Tesla Motors Announces Financing Operation; Model S Will Cost $500 Per Month, Sort Of

By Jacob Brown | April 03, 2013
Praise for the 2013 Tesla Model S has been nearly universal, with the biggest sticking point being that the car is just too expensive for the average consumer. Compounding the problem, Tesla Motors announced this week that it will no longer build the base $52,400 version with its 40 kWh battery due to a lack of demand. The next-most-affordable model now starts $10,000 higher. What's more, Tesla hasn't had its own financing operation, which meant that you had to go through your own bank or pay cash for a Model S, most of which have been nearing $100,000 thus far.
If you're looking at getting yourself a 2013 Tesla Model S and have considered it unattainable, you may have a change of opinion now, as Tesla has announced that it's partnering with US Bank and Wells Fargo to create a specialized financing arm for Tesla customers. On approved credit, customers will now be able to plop a down payment of 10 percent on a Model S and make monthly payments that the automaker says should bring the true cost of the car down to around $500 per month, including charging the car up. With gas hovering around $4 per gallon these days, that could make all the difference. In reality, customers will still be paying between $1,000 and $1,400 per month for a Model S, and they'll make up the difference in tax breaks and not having to pay for gas, according to company CEO Elon Musk.
"There's got to be some better way than the traditional approach," said Musk in a press call yesterday. "You can buy a Model S for no money down, net of the tax credit, and around $500 a month." In addition, Tesla says that after 36 months, owners will have the right to sell their cars back to Tesla at a residual value matching the Mercedes-Benz S-Class. Tesla will guarantee the value, which is a good thing for owners worried about the residuals what basically amounts to a second-generation experimental car from a start-up automaker. But it's also likely that pent-up demand will force values of the Model S higher than the agreed-up rate under the financing conditions, artificially suppressing the trade-in prices of the cars. Tesla says the S-Class retains 43 percent of its value after the first three years, but looking at the listings of Tesla Roadsters online, it looks like most have kept more than 80 percent of their values after two, three, and four years. Tesla is buoying the Model S's value on a car whose depreciation has been recorded for the last 50 years and is well known for sinking like the Titanic 'til it reaches collector-car status. It's playing safe by guaranteeing a new-tech car to possibly unsure adopters.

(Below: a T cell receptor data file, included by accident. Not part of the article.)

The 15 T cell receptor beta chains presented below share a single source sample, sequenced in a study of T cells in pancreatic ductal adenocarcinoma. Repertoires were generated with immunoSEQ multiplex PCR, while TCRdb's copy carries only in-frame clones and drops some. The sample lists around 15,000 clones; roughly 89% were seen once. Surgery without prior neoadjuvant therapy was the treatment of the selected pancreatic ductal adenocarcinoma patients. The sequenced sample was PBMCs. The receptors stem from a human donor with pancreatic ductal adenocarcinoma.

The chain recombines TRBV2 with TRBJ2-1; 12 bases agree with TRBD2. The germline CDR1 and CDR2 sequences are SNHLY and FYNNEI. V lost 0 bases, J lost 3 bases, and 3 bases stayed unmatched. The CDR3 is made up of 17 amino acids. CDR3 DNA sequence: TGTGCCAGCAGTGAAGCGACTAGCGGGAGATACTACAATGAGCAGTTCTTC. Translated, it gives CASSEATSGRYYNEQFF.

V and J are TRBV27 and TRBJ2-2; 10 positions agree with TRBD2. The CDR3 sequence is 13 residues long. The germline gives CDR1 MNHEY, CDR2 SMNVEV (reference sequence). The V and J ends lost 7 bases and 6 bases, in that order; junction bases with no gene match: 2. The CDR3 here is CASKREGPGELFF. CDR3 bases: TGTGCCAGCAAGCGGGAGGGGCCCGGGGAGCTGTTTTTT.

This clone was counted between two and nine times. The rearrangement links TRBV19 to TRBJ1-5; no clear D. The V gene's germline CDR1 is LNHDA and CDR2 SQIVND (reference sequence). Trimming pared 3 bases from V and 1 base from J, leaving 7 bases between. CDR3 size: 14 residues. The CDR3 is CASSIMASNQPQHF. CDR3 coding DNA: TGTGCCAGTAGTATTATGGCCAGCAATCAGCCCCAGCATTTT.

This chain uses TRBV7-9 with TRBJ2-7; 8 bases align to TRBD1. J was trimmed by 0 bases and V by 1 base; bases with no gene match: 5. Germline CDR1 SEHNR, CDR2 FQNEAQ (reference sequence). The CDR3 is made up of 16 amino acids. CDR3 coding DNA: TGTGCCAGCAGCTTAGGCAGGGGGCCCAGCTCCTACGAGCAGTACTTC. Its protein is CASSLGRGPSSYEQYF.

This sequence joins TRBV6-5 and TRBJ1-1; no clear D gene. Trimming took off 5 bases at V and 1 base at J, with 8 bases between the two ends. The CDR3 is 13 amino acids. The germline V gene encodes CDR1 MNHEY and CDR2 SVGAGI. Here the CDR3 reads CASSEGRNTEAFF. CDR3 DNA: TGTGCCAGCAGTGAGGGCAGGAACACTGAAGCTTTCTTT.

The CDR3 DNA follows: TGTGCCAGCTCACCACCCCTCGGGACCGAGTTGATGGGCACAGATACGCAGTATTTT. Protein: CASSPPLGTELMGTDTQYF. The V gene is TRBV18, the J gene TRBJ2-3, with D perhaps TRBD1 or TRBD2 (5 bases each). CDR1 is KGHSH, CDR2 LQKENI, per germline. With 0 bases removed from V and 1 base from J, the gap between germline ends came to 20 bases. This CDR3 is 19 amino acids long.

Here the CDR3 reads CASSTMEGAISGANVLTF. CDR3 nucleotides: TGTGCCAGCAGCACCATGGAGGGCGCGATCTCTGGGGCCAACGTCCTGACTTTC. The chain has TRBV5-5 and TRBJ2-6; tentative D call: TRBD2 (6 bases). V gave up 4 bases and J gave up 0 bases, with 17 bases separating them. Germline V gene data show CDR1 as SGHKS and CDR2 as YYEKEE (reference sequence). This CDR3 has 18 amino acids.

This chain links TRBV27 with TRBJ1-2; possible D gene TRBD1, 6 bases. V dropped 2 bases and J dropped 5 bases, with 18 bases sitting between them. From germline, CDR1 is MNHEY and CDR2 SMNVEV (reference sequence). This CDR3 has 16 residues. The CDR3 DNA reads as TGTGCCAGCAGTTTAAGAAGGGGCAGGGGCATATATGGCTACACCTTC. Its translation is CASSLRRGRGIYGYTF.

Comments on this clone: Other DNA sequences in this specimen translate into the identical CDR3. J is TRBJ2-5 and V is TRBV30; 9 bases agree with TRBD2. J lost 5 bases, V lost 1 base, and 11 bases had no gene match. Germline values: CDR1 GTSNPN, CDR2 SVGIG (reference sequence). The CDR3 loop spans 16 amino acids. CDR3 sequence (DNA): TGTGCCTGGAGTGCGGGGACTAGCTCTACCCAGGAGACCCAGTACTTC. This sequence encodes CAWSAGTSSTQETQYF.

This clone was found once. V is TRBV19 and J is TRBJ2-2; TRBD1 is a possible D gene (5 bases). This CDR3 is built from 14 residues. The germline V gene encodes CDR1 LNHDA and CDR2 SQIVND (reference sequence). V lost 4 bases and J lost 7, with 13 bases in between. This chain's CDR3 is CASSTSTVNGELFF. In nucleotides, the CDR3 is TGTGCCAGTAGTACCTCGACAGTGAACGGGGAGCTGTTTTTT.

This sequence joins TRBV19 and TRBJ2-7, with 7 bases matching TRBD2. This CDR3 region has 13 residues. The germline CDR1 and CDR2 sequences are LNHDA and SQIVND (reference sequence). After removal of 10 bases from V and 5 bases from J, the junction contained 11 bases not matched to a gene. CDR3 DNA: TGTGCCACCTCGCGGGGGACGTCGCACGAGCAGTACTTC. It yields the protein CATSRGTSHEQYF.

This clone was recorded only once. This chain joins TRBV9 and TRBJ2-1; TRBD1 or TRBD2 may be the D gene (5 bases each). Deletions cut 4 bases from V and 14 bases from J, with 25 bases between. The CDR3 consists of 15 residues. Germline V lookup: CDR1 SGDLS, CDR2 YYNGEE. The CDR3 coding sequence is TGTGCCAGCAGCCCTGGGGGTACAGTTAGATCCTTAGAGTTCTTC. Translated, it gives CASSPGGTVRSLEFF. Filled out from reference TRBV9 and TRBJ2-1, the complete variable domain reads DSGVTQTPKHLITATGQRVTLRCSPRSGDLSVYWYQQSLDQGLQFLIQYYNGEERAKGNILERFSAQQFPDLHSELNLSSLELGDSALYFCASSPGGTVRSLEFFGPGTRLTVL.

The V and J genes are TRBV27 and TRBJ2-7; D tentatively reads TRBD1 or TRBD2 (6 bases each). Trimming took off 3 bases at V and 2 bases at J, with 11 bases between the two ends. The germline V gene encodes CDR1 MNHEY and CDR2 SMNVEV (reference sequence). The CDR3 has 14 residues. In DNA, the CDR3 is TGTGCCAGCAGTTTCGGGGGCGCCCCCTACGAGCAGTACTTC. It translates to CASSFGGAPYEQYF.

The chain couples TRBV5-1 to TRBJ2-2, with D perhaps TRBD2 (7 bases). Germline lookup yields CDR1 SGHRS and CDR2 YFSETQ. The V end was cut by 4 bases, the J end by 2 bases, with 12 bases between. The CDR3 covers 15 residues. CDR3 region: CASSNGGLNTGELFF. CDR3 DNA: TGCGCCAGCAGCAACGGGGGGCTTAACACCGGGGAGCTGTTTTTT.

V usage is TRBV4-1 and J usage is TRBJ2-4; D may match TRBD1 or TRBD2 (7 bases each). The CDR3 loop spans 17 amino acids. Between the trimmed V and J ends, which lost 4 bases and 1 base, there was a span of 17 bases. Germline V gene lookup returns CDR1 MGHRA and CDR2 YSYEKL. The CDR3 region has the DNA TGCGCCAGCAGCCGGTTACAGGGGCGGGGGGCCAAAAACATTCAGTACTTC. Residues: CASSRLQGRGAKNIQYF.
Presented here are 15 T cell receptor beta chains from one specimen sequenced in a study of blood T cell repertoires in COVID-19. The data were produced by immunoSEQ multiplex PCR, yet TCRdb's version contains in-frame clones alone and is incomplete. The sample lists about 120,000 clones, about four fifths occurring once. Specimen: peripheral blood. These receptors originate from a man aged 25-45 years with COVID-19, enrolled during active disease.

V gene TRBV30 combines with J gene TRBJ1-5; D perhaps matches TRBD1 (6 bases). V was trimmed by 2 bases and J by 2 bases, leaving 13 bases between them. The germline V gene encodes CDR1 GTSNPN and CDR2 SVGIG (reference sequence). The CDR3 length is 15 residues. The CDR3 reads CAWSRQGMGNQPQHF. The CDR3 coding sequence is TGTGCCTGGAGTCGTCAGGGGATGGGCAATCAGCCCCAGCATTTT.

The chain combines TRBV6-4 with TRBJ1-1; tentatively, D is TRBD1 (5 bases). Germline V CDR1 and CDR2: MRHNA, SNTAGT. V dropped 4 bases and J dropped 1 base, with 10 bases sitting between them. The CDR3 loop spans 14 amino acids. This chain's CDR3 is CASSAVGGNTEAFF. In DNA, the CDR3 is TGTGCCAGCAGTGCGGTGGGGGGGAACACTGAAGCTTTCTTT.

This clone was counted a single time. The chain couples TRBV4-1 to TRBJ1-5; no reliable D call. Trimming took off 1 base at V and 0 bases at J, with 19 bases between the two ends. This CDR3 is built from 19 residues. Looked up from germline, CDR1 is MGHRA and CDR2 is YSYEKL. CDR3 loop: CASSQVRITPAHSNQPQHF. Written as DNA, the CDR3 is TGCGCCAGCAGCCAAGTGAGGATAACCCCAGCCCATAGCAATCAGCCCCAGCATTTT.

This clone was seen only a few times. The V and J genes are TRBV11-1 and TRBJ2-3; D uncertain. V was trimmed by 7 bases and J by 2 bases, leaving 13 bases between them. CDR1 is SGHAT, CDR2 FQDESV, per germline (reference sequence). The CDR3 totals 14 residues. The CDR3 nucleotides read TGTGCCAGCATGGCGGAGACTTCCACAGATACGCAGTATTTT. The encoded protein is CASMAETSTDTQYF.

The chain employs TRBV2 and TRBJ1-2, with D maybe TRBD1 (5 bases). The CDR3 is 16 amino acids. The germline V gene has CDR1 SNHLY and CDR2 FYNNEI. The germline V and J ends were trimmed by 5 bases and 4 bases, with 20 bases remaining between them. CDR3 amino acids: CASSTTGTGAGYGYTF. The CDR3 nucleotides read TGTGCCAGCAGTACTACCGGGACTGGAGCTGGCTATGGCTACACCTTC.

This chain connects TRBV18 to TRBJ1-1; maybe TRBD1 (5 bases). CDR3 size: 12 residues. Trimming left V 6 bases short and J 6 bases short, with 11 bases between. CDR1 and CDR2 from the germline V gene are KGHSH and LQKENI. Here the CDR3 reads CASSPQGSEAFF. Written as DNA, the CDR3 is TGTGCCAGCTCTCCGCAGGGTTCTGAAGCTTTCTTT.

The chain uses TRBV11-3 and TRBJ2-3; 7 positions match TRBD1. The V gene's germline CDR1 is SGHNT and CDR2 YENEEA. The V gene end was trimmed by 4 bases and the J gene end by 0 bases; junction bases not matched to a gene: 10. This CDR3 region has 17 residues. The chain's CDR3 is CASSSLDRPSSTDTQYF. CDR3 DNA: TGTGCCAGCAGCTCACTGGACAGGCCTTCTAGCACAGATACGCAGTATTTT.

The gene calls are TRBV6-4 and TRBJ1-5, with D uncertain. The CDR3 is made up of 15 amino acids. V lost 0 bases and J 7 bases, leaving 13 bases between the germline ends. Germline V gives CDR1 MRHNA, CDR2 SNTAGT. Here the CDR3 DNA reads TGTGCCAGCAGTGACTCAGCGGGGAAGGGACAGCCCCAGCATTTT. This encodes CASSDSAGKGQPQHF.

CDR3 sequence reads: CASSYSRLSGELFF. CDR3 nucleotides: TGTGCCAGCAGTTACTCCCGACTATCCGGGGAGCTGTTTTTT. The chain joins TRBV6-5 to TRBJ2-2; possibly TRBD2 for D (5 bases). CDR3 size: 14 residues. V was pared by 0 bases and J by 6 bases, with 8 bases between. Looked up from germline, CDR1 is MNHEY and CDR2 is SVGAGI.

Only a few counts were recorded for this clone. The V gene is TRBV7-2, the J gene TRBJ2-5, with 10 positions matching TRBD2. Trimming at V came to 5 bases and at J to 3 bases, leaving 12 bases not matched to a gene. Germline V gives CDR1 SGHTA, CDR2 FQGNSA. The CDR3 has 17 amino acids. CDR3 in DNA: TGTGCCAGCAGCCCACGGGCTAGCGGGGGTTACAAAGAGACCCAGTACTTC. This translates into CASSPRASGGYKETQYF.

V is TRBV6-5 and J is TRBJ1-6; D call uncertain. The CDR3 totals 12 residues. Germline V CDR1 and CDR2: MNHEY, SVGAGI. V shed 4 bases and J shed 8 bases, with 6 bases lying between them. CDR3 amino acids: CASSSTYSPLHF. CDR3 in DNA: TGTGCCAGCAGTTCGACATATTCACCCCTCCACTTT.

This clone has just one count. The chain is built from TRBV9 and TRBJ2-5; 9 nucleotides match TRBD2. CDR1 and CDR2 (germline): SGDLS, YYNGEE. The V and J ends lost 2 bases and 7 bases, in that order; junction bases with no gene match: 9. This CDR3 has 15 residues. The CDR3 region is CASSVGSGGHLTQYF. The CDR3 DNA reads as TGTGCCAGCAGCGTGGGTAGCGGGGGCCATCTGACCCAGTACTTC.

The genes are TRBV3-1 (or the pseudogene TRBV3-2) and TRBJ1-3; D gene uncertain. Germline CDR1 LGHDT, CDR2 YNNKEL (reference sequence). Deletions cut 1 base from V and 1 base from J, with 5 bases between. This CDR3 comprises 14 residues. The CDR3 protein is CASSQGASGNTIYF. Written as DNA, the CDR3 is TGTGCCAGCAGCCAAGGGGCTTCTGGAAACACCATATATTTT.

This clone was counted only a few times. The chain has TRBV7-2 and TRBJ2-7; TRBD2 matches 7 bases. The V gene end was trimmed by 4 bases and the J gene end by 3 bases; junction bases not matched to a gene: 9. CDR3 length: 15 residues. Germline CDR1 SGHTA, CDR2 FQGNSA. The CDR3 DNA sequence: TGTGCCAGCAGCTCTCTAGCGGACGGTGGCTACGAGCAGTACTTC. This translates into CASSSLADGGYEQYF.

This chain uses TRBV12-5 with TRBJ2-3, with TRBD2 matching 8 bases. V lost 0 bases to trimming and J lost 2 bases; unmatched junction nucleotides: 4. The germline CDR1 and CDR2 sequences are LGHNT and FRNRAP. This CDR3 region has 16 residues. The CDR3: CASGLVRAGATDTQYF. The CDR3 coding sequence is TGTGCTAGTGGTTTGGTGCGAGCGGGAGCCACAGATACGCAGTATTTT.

"You're guaranteed to be on par with one of the best cars in the world," Musk said. "The goal is to give customers the best peace of mind." Musk said that he is "personally guaranteeing" the cars don't drop value any further, offering to cover the difference with his own assets.
"You can give it back, but you don't have the obligation to give it back. It's like a lease with the best possible parts of ownership," he said. To qualify, you have to have exceptional credit--Musk would not comment on an exact number--and pay 10 percent of the car's price upfront on a financing deal. Musk says electricity will cost just 10 percent of what gas will, saving customers money in real costs if you're trading in a 17-mpg BMW M5 or the like. "By having a monthly payment, you really do see that difference," Musk says. The banks will extend a financing plan at a 2.95-percent interest rate for 66 months. If you want to trade in the car after three years on a new Model S, you can take it back at the depreciation rate of the S-Class. Or you can hold onto it and buy it outright for the remainder of the term, which can be paid off early at any point. Musk said that purchases that have already been made or reservations already in the pipeline will not be able to apply for this financing deal, as their sales have already been recorded. Says Musk of the new financing plan, "I think it's the right thing to do, and I think that demand will respond appropriately." Musk says that there are no plans for financing operations in Canada or overseas yet.
There are more than 13,000 reservations for the Model S, and Tesla has disclosed that just under 5,000 have been delivered so far. All of them have been to affluent buyers who have been able to secure their own financing  or buy cars outright.
Looking at BMW Financial's deal on a $65,000 550i xDrive by comparison, a lessee or financier can pay 10 percent down and have a payment of $691 with a lease or save about $6,000 over the course of a full financing period versus the Model S, not including fuel and maintenance. A bank usually figures special lease rates to keep payments low, which Tesla doesn't have. Tesla says the true costs will amount to less than what a traditional car costs, but we're not sure we're seeing a real benefit to this plan that will provide owners with savings unless they're getting the most expensive models and trying to speculate the costs of fuel over the course of a lengthy finance deal. The more you drive the car, the lower the "payment" will be, eventually reaching the $500 mark with some fancy footwork on your taxes. Musk says to look out for more announcements in the coming weeks about other happenings at Tesla. To see how Tesla calculates it payment plan, visit its site here.